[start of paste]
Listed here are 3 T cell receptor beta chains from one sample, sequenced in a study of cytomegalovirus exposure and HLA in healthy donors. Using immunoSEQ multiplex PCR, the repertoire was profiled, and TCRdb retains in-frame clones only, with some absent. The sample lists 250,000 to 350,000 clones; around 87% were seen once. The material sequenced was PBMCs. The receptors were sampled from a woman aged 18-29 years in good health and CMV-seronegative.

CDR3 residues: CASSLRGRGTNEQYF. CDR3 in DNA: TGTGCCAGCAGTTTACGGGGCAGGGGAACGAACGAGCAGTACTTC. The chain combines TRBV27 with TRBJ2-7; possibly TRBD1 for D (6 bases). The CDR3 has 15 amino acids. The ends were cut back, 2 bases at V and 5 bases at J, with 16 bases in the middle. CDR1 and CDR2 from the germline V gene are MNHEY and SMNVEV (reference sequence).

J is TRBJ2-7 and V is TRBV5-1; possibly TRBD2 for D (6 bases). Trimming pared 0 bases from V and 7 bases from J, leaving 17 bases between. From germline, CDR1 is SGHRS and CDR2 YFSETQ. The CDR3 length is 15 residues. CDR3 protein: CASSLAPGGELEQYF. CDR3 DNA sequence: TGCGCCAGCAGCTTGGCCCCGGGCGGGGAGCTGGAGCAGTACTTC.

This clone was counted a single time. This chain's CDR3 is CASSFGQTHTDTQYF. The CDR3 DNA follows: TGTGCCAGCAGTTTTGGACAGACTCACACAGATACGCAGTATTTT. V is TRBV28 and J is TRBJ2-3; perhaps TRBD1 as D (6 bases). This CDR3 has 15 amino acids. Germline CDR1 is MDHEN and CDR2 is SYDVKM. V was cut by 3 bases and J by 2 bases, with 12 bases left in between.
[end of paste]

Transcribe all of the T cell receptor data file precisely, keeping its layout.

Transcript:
Listed here are 3 T cell receptor beta chains from one sample, sequenced in a study of cytomegalovirus exposure and HLA in healthy donors. Using immunoSEQ multiplex PCR, the repertoire was profiled, and TCRdb retains in-frame clones only, with some absent. The sample lists 250,000 to 350,000 clones; around 87% were seen once. The material sequenced was PBMCs. The receptors were sampled from a woman aged 18-29 years in good health and CMV-seronegative.

CDR3 residues: CASSLRGRGTNEQYF. CDR3 in DNA: TGTGCCAGCAGTTTACGGGGCAGGGGAACGAACGAGCAGTACTTC. The chain combines TRBV27 with TRBJ2-7; possibly TRBD1 for D (6 bases). The CDR3 has 15 amino acids. The ends were cut back, 2 bases at V and 5 bases at J, with 16 bases in the middle. CDR1 and CDR2 from the germline V gene are MNHEY and SMNVEV (reference sequence).

J is TRBJ2-7 and V is TRBV5-1; possibly TRBD2 for D (6 bases). Trimming pared 0 bases from V and 7 bases from J, leaving 17 bases between. From germline, CDR1 is SGHRS and CDR2 YFSETQ. The CDR3 length is 15 residues. CDR3 protein: CASSLAPGGELEQYF. CDR3 DNA sequence: TGCGCCAGCAGCTTGGCCCCGGGCGGGGAGCTGGAGCAGTACTTC.

This clone was counted a single time. This chain's CDR3 is CASSFGQTHTDTQYF. The CDR3 DNA follows: TGTGCCAGCAGTTTTGGACAGACTCACACAGATACGCAGTATTTT. V is TRBV28 and J is TRBJ2-3; perhaps TRBD1 as D (6 bases). This CDR3 has 15 amino acids. Germline CDR1 is MDHEN and CDR2 is SYDVKM. V was cut by 3 bases and J by 2 bases, with 12 bases left in between.